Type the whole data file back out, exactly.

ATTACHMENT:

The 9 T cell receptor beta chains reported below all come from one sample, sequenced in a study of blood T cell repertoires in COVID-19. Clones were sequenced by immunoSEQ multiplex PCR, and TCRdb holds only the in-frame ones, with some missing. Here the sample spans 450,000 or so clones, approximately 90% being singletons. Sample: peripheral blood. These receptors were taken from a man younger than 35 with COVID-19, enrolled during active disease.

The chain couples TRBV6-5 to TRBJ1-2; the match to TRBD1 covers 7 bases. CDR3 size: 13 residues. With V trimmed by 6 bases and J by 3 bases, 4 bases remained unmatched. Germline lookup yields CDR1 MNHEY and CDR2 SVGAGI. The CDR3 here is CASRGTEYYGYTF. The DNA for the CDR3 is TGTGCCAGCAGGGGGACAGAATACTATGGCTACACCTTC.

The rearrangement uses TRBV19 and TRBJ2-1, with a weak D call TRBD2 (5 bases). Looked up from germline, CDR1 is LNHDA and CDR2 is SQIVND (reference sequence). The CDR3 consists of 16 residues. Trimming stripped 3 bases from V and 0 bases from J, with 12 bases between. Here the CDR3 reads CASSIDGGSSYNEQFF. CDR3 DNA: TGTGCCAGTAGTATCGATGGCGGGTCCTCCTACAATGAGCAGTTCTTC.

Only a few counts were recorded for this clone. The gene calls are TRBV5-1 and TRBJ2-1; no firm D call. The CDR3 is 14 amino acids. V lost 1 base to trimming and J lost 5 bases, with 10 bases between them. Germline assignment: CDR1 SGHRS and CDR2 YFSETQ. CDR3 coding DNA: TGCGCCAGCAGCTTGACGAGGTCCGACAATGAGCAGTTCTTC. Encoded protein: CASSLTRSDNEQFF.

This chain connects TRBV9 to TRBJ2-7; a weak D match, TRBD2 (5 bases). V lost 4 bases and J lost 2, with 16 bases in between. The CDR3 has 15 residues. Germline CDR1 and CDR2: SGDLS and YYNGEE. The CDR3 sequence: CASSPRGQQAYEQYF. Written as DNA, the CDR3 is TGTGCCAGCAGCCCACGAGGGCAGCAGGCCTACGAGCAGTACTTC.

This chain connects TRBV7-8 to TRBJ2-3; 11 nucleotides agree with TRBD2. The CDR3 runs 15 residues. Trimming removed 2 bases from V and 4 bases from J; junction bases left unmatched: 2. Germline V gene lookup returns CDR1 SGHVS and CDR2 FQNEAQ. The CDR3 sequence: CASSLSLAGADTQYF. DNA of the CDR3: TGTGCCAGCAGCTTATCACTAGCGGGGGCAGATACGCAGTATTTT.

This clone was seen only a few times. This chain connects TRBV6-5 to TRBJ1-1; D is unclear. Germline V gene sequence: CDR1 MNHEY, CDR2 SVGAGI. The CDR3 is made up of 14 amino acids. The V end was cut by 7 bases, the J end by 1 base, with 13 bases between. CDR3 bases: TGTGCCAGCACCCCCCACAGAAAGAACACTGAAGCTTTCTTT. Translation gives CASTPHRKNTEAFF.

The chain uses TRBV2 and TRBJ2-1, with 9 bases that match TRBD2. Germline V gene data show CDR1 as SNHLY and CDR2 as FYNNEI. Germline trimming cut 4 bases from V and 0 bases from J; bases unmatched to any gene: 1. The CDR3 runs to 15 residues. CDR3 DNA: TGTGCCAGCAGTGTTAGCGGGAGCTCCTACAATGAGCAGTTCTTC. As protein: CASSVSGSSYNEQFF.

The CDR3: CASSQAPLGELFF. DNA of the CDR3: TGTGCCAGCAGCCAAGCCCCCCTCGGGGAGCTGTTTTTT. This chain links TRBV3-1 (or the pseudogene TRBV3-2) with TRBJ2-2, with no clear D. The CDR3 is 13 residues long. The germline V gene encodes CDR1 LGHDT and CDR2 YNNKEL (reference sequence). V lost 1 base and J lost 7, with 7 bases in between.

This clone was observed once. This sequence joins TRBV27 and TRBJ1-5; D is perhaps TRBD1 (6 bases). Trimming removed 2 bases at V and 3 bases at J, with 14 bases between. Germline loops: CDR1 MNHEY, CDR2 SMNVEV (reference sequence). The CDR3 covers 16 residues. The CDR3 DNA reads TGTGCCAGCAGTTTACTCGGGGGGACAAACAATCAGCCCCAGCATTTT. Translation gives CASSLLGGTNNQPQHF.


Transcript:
The 9 T cell receptor beta chains reported below all come from one sample, sequenced in a study of blood T cell repertoires in COVID-19. Clones were sequenced by immunoSEQ multiplex PCR, and TCRdb holds only the in-frame ones, with some missing. Here the sample spans 450,000 or so clones, approximately 90% being singletons. Sample: peripheral blood. These receptors were taken from a man younger than 35 with COVID-19, enrolled during active disease.

The chain couples TRBV6-5 to TRBJ1-2; the match to TRBD1 covers 7 bases. CDR3 size: 13 residues. With V trimmed by 6 bases and J by 3 bases, 4 bases remained unmatched. Germline lookup yields CDR1 MNHEY and CDR2 SVGAGI. The CDR3 here is CASRGTEYYGYTF. The DNA for the CDR3 is TGTGCCAGCAGGGGGACAGAATACTATGGCTACACCTTC.

The rearrangement uses TRBV19 and TRBJ2-1, with a weak D call TRBD2 (5 bases). Looked up from germline, CDR1 is LNHDA and CDR2 is SQIVND (reference sequence). The CDR3 consists of 16 residues. Trimming stripped 3 bases from V and 0 bases from J, with 12 bases between. Here the CDR3 reads CASSIDGGSSYNEQFF. CDR3 DNA: TGTGCCAGTAGTATCGATGGCGGGTCCTCCTACAATGAGCAGTTCTTC.

Only a few counts were recorded for this clone. The gene calls are TRBV5-1 and TRBJ2-1; no firm D call. The CDR3 is 14 amino acids. V lost 1 base to trimming and J lost 5 bases, with 10 bases between them. Germline assignment: CDR1 SGHRS and CDR2 YFSETQ. CDR3 coding DNA: TGCGCCAGCAGCTTGACGAGGTCCGACAATGAGCAGTTCTTC. Encoded protein: CASSLTRSDNEQFF.

This chain connects TRBV9 to TRBJ2-7; a weak D match, TRBD2 (5 bases). V lost 4 bases and J lost 2, with 16 bases in between. The CDR3 has 15 residues. Germline CDR1 and CDR2: SGDLS and YYNGEE. The CDR3 sequence: CASSPRGQQAYEQYF. Written as DNA, the CDR3 is TGTGCCAGCAGCCCACGAGGGCAGCAGGCCTACGAGCAGTACTTC.

This chain connects TRBV7-8 to TRBJ2-3; 11 nucleotides agree with TRBD2. The CDR3 runs 15 residues. Trimming removed 2 bases from V and 4 bases from J; junction bases left unmatched: 2. Germline V gene lookup returns CDR1 SGHVS and CDR2 FQNEAQ. The CDR3 sequence: CASSLSLAGADTQYF. DNA of the CDR3: TGTGCCAGCAGCTTATCACTAGCGGGGGCAGATACGCAGTATTTT.

This clone was seen only a few times. This chain connects TRBV6-5 to TRBJ1-1; D is unclear. Germline V gene sequence: CDR1 MNHEY, CDR2 SVGAGI. The CDR3 is made up of 14 amino acids. The V end was cut by 7 bases, the J end by 1 base, with 13 bases between. CDR3 bases: TGTGCCAGCACCCCCCACAGAAAGAACACTGAAGCTTTCTTT. Translation gives CASTPHRKNTEAFF.

The chain uses TRBV2 and TRBJ2-1, with 9 bases that match TRBD2. Germline V gene data show CDR1 as SNHLY and CDR2 as FYNNEI. Germline trimming cut 4 bases from V and 0 bases from J; bases unmatched to any gene: 1. The CDR3 runs to 15 residues. CDR3 DNA: TGTGCCAGCAGTGTTAGCGGGAGCTCCTACAATGAGCAGTTCTTC. As protein: CASSVSGSSYNEQFF.

The CDR3: CASSQAPLGELFF. DNA of the CDR3: TGTGCCAGCAGCCAAGCCCCCCTCGGGGAGCTGTTTTTT. This chain links TRBV3-1 (or the pseudogene TRBV3-2) with TRBJ2-2, with no clear D. The CDR3 is 13 residues long. The germline V gene encodes CDR1 LGHDT and CDR2 YNNKEL (reference sequence). V lost 1 base and J lost 7, with 7 bases in between.

This clone was observed once. This sequence joins TRBV27 and TRBJ1-5; D is perhaps TRBD1 (6 bases). Trimming removed 2 bases at V and 3 bases at J, with 14 bases between. Germline loops: CDR1 MNHEY, CDR2 SMNVEV (reference sequence). The CDR3 covers 16 residues. The CDR3 DNA reads TGTGCCAGCAGTTTACTCGGGGGGACAAACAATCAGCCCCAGCATTTT. Translation gives CASSLLGGTNNQPQHF.